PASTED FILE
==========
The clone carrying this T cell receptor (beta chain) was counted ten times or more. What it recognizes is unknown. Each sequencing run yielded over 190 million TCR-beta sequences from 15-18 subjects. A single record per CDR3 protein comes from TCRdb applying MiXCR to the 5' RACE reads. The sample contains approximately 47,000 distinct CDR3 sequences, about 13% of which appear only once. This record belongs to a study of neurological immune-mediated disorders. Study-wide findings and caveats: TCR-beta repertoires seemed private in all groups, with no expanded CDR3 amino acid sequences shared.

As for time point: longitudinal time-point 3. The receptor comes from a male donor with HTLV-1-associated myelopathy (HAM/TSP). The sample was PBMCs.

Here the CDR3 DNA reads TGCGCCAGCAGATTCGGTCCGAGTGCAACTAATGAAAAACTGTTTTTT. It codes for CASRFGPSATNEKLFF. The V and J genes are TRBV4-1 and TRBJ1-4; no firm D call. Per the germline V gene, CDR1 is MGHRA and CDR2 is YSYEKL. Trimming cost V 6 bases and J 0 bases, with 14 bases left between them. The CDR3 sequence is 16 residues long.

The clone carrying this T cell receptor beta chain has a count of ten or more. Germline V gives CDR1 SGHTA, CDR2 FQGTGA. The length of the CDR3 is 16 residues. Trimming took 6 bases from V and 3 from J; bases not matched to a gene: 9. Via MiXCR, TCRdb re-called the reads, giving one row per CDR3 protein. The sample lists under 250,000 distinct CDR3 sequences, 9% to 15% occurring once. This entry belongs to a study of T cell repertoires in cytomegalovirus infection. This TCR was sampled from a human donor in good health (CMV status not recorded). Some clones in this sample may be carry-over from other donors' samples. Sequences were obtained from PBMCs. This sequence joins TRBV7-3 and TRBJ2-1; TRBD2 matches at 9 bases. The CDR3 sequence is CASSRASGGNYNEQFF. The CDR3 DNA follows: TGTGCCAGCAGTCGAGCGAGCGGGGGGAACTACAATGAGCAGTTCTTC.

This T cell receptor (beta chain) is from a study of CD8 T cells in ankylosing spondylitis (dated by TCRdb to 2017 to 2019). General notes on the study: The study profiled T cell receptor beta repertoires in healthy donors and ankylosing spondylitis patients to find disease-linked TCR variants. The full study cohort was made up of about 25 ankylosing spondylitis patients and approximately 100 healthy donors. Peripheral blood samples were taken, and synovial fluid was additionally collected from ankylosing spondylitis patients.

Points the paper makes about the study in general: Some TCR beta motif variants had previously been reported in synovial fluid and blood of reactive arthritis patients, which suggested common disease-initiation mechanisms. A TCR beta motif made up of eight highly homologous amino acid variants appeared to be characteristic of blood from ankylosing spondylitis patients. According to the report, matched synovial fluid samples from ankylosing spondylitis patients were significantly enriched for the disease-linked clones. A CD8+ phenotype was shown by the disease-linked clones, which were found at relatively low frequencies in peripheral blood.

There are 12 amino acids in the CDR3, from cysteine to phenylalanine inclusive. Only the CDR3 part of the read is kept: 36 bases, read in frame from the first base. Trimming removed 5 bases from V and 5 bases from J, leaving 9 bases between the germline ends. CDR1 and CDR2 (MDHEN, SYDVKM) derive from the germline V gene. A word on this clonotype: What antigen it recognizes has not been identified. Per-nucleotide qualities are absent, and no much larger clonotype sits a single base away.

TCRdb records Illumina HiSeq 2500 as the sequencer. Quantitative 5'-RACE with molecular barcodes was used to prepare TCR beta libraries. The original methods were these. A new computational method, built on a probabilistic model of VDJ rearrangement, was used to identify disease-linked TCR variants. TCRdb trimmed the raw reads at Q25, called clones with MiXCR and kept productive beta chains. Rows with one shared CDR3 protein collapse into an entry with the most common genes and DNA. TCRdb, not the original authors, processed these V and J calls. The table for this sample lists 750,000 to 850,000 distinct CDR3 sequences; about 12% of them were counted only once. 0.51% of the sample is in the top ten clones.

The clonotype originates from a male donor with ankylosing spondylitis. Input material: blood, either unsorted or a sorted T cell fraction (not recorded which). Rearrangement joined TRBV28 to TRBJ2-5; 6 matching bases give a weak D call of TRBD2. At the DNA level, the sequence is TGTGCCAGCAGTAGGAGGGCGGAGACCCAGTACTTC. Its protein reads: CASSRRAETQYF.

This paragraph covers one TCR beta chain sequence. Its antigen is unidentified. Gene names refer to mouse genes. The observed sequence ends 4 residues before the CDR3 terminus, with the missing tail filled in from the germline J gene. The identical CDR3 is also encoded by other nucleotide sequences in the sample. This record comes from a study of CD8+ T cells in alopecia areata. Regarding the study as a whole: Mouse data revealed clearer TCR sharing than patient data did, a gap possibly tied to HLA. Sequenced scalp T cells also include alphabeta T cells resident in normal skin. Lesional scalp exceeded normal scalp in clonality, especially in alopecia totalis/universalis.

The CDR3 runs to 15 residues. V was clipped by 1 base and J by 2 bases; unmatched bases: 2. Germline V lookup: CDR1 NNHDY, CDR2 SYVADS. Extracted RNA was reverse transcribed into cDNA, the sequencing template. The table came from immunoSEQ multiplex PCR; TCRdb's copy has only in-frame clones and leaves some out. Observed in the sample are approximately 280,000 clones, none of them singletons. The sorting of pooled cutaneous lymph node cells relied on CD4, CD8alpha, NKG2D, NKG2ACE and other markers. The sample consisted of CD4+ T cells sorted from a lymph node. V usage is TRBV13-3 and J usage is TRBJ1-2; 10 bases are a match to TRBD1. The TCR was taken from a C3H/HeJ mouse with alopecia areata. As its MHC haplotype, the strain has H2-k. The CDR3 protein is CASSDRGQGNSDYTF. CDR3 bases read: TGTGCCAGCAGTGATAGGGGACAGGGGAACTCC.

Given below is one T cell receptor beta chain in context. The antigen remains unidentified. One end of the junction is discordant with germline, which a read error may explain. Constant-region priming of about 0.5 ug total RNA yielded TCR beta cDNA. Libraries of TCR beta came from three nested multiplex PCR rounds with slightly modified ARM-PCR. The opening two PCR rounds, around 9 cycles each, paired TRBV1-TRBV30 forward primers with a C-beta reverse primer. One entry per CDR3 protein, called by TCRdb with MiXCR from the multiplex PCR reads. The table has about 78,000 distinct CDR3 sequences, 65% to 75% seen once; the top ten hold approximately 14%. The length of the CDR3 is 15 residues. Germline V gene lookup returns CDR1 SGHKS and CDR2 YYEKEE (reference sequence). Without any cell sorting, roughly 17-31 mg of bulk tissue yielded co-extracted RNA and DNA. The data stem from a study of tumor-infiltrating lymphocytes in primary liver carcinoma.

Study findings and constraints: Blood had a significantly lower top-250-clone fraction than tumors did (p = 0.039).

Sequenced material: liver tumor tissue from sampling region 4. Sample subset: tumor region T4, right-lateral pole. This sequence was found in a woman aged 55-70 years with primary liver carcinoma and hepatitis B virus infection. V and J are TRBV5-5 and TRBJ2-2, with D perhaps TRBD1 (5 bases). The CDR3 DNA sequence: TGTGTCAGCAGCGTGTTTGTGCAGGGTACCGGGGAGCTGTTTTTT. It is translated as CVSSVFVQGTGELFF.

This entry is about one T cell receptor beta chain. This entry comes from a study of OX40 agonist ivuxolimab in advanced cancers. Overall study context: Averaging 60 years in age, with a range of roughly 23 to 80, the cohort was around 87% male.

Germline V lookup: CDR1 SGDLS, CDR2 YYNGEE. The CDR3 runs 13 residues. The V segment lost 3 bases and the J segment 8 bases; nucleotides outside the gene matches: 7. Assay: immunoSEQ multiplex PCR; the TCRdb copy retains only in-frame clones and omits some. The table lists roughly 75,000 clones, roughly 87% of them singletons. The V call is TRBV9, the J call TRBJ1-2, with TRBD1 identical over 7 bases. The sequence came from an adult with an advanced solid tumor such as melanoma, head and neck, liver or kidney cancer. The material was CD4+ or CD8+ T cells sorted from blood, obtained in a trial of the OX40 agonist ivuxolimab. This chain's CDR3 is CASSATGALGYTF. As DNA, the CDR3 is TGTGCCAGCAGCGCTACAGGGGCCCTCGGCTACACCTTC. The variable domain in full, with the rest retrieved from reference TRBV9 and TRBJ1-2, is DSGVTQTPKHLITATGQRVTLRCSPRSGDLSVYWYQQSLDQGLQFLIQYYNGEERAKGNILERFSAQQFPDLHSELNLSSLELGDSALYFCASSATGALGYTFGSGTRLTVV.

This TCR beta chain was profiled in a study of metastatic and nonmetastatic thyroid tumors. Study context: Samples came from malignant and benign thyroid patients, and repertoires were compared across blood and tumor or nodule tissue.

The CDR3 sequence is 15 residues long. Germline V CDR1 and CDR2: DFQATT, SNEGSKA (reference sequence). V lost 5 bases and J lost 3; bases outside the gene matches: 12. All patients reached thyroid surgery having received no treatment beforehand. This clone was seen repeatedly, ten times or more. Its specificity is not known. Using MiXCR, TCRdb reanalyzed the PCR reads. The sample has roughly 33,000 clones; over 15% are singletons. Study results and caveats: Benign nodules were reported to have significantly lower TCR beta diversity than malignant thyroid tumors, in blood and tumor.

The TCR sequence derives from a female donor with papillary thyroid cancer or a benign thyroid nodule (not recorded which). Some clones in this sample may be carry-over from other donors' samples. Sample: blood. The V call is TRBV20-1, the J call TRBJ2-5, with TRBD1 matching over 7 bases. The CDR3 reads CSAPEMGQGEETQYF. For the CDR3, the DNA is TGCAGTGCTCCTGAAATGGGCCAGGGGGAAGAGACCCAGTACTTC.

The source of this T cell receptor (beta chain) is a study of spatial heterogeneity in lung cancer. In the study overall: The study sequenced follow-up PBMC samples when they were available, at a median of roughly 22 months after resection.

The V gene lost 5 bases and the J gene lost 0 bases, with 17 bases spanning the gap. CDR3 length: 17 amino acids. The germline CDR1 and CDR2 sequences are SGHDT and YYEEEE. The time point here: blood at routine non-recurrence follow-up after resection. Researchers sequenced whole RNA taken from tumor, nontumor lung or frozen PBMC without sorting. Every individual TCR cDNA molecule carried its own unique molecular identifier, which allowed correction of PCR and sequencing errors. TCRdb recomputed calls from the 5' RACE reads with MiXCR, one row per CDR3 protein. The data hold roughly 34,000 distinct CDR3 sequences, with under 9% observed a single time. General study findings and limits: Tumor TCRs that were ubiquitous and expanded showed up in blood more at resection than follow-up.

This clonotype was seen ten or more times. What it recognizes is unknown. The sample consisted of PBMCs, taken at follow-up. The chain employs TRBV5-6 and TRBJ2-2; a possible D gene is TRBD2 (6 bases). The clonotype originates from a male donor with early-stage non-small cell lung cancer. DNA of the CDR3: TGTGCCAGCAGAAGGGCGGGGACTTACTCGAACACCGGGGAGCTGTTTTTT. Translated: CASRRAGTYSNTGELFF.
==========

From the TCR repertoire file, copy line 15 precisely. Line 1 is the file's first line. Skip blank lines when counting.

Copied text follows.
This entry is about one T cell receptor beta chain. This entry comes from a study of OX40 agonist ivuxolimab in advanced cancers. Overall study context: Averaging 60 years in age, with a range of roughly 23 to 80, the cohort was around 87% male.